Rwanda’s Investor of the Year Sets New Goals

Darshana Joshi(Right), the Executive Director of Africa Improved Foods (AIF) poses with the RDB investor of the year award

On January 19, 2018, Rwanda Development Board (RDB) awarded ten local business leaders during the 5th edition of the RDB Business Excellence Awards 2017.

KT Press’ Daniel Sabiiti caught up with the Darshana Joshi, the Executive Director of Africa Improved Foods (AIF) – Africa’s sole supplier of fortified foods which also emerged as best investor company after fourteen months of its establishment in Rwanda with a $60million investment.

Below are the excerpts

How did you choose to come to invest in Rwanda?

Three years ago, the CEO of DSM a Dutch multinational, one of the leaders in world nutrition went to Davos and identified nutrition as one of the key sustainable development goals and several issues around malnutrition worldwide.

He wanted to do business that would create social impact and through partners, we reached out to relevant people in the public sector interested in the same goals.

Eventually, a consortium of Royal DSM, Dutch development bank (FMO), DFID Impact Acceleration Facility managed by CDC Group plc and the investment arm of the World Bank (IFC) came together and Rwanda emerged as prominent because of the numbers of malnutrition.

The government of Rwanda was most pro-active in nutrition as one of the sustainable goals and wanted to do something about it.

 It took us three years planning and building this plant. The site was completed in November 2016 and by December 2016 we had started production and we have been producing for 14 months now.

Tell us about your $60 million investment, how far along has this investment come?

$45m was used in setting up the plant and $15m used in hiring staff and setting up operations. In less than a year of construction, we were fully functional. Right now we are at over 100 percent capacity which means that we can do 45,000tonnes of the products we intend to produce and we can produce more than that so far.

25,000tonnes of this product is supplied to World Food Programme (WFP) refugee programme which has been exported to Kenya, Uganda and South Sudan feeding about 1.5million people.

For the government of Rwanda, we have a feeding programme with over 5000 tonnes of nutritiousShisha Kibondo products supplied to feed vulnerable mothers and children (between six months and two years at multiple health centers.)

Two Commercial products (Nutri Mama and Nutri Toto) have already been launched and we are launching the third one (Nutri Family) this week. This is a success to us, according to and beyond our plan.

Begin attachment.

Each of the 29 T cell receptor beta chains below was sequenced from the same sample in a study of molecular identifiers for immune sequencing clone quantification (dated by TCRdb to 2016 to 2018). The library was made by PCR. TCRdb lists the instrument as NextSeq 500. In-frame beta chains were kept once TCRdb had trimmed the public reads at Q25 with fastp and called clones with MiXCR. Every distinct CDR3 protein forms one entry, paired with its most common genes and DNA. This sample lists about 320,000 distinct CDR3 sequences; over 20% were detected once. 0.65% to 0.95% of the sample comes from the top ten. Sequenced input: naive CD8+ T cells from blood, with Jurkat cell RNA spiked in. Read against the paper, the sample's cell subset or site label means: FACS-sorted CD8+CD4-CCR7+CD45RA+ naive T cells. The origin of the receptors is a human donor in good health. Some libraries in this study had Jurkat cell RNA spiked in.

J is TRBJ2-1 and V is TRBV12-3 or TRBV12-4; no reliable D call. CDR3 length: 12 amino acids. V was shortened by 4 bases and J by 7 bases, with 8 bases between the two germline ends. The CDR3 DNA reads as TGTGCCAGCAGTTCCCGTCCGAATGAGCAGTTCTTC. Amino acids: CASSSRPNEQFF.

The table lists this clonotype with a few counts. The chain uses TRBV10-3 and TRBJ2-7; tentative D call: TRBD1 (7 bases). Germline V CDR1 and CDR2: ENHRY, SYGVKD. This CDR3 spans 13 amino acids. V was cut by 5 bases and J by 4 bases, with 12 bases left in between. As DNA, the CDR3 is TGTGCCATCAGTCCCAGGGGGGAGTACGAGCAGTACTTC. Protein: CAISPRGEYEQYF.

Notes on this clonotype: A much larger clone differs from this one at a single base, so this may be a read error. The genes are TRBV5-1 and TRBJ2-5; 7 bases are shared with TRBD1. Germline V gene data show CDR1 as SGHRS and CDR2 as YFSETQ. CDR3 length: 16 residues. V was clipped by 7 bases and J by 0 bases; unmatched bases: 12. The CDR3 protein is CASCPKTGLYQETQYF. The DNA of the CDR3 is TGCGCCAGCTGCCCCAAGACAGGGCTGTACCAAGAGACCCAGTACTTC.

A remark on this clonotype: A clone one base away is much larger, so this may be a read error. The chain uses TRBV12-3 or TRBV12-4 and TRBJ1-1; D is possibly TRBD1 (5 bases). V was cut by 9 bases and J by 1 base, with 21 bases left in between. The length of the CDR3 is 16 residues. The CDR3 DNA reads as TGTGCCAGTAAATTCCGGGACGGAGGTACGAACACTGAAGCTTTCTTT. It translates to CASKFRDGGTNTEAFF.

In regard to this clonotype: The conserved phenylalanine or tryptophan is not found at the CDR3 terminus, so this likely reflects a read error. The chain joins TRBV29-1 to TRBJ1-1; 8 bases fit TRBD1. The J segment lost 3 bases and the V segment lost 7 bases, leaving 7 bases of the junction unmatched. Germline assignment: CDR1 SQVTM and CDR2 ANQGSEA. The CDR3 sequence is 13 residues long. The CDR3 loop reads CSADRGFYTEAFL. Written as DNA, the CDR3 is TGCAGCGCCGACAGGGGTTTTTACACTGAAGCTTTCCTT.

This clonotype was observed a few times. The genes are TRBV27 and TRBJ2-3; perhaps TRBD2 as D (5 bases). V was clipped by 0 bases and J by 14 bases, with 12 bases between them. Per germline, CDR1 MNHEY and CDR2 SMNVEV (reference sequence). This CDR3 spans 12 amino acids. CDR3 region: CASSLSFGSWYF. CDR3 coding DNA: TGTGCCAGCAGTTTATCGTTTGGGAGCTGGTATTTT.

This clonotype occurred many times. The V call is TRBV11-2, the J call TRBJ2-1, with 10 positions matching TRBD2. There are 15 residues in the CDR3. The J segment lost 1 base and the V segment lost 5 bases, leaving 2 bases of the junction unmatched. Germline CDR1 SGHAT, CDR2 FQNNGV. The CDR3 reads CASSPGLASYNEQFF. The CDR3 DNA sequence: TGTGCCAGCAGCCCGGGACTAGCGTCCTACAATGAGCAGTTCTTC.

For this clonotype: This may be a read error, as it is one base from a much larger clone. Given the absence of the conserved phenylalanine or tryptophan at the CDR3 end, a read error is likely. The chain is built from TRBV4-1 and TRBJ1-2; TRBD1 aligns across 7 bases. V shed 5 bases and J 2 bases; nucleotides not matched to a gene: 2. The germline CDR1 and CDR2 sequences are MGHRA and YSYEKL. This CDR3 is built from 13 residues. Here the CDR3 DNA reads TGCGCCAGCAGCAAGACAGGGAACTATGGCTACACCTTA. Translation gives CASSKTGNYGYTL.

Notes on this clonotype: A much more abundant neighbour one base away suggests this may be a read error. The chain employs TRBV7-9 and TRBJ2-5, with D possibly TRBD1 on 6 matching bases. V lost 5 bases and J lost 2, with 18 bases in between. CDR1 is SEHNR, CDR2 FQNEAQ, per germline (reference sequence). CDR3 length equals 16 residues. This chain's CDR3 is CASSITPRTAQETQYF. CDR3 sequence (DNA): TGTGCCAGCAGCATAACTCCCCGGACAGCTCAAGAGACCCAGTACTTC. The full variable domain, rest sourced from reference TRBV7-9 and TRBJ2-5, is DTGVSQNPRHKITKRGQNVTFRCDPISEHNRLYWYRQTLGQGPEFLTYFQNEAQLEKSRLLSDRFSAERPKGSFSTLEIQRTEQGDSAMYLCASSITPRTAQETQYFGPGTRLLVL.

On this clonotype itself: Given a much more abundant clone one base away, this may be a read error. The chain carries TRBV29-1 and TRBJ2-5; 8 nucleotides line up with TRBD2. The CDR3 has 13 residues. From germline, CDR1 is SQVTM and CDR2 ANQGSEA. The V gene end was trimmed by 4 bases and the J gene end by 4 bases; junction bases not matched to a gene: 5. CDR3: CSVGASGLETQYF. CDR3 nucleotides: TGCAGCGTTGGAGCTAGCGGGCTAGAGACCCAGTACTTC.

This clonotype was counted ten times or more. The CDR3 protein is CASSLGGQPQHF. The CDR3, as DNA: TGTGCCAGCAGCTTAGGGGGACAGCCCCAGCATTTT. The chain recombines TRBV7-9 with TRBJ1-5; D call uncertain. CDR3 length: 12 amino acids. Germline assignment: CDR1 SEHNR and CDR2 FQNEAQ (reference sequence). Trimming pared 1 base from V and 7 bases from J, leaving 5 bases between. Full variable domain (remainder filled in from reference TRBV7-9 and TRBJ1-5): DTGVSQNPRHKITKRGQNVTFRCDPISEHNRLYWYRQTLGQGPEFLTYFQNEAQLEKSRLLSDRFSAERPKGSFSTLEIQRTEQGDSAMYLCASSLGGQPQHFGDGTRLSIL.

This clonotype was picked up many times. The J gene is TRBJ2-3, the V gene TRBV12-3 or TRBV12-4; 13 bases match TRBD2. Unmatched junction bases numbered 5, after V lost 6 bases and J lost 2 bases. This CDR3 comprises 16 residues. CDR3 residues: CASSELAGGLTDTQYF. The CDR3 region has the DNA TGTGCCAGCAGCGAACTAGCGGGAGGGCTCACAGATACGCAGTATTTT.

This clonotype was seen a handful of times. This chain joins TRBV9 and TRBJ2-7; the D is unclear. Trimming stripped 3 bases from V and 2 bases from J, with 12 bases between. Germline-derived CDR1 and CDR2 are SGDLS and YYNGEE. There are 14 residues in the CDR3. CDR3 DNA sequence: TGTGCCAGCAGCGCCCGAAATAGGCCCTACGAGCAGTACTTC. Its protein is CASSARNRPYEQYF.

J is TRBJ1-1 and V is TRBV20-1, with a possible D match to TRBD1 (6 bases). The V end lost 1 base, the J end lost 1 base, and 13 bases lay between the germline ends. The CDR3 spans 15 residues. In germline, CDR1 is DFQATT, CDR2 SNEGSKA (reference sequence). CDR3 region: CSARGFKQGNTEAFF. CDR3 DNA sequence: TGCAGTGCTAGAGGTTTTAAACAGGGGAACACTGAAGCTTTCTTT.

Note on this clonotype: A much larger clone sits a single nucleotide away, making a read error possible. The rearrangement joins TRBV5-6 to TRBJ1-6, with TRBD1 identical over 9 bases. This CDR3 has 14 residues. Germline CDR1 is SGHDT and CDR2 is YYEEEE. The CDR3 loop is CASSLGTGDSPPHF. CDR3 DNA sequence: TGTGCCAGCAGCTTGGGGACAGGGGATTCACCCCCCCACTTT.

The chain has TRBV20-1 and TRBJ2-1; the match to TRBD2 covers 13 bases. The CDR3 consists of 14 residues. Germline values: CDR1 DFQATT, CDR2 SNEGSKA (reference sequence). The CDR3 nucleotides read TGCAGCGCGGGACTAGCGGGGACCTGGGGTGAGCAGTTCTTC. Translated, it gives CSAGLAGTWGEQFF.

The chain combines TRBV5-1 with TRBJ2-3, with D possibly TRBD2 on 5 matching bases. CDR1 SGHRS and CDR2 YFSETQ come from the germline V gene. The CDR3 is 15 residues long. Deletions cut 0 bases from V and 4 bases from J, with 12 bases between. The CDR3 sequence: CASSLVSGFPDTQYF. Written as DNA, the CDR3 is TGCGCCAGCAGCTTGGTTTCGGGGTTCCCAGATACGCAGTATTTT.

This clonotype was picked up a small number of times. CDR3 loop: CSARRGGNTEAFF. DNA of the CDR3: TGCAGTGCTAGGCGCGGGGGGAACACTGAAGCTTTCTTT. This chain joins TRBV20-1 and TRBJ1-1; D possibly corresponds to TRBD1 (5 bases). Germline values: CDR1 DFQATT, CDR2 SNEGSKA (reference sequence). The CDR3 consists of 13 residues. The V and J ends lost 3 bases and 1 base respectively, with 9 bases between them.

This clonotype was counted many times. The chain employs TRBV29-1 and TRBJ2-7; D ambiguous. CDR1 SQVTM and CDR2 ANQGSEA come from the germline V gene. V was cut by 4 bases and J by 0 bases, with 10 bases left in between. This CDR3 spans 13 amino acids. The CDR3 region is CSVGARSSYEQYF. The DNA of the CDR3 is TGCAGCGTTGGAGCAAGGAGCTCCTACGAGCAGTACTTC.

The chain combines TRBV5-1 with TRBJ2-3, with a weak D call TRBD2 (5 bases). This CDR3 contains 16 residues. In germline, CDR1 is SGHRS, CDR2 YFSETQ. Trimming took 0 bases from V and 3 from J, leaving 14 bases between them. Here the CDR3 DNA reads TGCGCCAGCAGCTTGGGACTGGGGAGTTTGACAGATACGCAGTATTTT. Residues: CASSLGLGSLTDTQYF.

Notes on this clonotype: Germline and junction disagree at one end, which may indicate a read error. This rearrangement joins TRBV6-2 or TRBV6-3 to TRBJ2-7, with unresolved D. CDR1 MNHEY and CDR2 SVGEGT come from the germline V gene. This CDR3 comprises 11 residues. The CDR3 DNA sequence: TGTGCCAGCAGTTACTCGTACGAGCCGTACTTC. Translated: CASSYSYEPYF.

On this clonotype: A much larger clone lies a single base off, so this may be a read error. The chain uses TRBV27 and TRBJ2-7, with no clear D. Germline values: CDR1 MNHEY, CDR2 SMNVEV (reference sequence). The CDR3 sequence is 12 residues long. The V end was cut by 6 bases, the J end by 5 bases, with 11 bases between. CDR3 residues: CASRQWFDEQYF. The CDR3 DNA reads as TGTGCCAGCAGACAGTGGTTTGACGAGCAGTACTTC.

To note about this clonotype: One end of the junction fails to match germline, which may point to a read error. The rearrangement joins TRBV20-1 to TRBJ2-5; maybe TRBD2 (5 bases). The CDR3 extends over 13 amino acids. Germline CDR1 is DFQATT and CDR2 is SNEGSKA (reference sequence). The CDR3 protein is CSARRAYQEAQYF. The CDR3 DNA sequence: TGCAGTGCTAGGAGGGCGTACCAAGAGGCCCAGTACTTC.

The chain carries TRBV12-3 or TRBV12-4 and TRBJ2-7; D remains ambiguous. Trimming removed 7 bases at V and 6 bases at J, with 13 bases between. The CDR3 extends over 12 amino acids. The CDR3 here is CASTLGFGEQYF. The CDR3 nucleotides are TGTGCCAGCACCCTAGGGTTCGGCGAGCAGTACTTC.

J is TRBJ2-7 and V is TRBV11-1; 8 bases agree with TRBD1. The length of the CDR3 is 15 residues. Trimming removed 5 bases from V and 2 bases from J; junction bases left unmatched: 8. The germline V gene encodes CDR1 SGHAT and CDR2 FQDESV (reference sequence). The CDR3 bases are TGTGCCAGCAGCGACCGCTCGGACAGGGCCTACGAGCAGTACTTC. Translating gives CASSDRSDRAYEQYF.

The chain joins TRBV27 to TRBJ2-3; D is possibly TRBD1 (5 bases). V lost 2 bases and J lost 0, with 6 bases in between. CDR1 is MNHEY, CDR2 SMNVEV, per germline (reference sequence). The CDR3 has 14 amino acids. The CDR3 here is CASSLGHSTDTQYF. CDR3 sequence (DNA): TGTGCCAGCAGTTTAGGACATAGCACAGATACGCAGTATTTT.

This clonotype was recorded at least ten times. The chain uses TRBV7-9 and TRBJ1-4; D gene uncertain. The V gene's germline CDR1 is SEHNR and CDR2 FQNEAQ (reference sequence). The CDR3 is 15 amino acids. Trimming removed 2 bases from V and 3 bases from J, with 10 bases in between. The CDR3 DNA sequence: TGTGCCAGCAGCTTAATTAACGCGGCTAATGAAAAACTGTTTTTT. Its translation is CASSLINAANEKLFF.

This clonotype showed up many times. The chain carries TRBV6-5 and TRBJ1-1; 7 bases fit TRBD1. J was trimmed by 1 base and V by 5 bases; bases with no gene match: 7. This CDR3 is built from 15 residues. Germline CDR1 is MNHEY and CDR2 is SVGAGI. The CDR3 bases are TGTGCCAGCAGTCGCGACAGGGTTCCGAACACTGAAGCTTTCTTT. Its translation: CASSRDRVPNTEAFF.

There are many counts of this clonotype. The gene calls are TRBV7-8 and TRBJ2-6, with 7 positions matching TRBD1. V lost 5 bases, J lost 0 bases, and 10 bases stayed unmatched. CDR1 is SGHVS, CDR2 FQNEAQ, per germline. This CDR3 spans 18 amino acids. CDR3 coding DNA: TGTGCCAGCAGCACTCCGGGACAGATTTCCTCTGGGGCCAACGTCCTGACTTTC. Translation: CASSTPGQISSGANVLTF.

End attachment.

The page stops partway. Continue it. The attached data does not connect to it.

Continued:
Where and why do you supply your products in Africa and not elsewhere?

East Africa requires a lot of this relief products but WFP used to import these products from Italy and Germany and send to refugee camps in the conflict countries in the region. The plant being in the region has replaced this trend and the initiative is that we want aid for Africa but it has to be produced locally. Now we want to supply products for Africans by African farmers and people.

So far, what has your experience of Doing Business in Rwanda been like?

We don’t make any profit on the products we supply to the government which makes it very affordable and through distribution, it reaches to the mothers and children.

To make a product like this you need soya, corn, blends and packaging and we give these products at cost according to the agreement with Rwanda.

What does this 5th Edition of the RDB Business Excellence Award mean to you?

It is not just the investment we have but the impact it has to the social and economic aspects. The fact that we are a social and economic enterprise and exporting out of Rwanda we will end up being one of the biggest exporters.

We have created jobs for 300 here at the plant in addition to over 9,000 farmers selling grains to the plant.

We didn’t know the meaning of the award but we have been doing what we are good at and implementing the goals we set. However, it is a good feeling to get the award.

How do you plan to maintain this momentum that you have set?

It was not easy to set up the plant but we are aggressive and determined to meet our goals in Rwanda, not the awards. This year we are launching a new commercial product, do more farmer’s training and sourcing and create awareness around nutrition.

We have to maintain high quality grain. This means we are looking for high grades raw materials. The highest contribution of raw materials is imported while local farmers barely meet our demand. We expect from farmers at least 30,000 tons annually through sourcing.




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